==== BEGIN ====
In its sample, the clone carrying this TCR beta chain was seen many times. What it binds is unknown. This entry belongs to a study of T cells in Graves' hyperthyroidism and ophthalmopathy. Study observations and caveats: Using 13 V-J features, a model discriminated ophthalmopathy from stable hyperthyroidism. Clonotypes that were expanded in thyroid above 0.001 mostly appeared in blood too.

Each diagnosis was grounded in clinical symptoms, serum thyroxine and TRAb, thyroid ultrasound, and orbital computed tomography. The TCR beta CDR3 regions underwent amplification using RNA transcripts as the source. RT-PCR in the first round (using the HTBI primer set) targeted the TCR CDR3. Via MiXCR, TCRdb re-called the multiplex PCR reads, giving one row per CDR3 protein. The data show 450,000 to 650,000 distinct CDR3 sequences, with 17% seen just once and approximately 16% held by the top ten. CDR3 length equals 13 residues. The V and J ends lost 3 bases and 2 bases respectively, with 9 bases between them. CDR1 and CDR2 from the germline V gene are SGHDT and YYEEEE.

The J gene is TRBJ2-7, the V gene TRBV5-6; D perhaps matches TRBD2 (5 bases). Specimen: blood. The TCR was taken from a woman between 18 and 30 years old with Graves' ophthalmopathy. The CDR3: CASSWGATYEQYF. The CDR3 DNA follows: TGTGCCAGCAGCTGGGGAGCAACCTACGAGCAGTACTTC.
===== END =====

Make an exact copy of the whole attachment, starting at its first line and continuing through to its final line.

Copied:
In its sample, the clone carrying this TCR beta chain was seen many times. What it binds is unknown. This entry belongs to a study of T cells in Graves' hyperthyroidism and ophthalmopathy. Study observations and caveats: Using 13 V-J features, a model discriminated ophthalmopathy from stable hyperthyroidism. Clonotypes that were expanded in thyroid above 0.001 mostly appeared in blood too.

Each diagnosis was grounded in clinical symptoms, serum thyroxine and TRAb, thyroid ultrasound, and orbital computed tomography. The TCR beta CDR3 regions underwent amplification using RNA transcripts as the source. RT-PCR in the first round (using the HTBI primer set) targeted the TCR CDR3. Via MiXCR, TCRdb re-called the multiplex PCR reads, giving one row per CDR3 protein. The data show 450,000 to 650,000 distinct CDR3 sequences, with 17% seen just once and approximately 16% held by the top ten. CDR3 length equals 13 residues. The V and J ends lost 3 bases and 2 bases respectively, with 9 bases between them. CDR1 and CDR2 from the germline V gene are SGHDT and YYEEEE.

The J gene is TRBJ2-7, the V gene TRBV5-6; D perhaps matches TRBD2 (5 bases). Specimen: blood. The TCR was taken from a woman between 18 and 30 years old with Graves' ophthalmopathy. The CDR3: CASSWGATYEQYF. The CDR3 DNA follows: TGTGCCAGCAGCTGGGGAGCAACCTACGAGCAGTACTTC.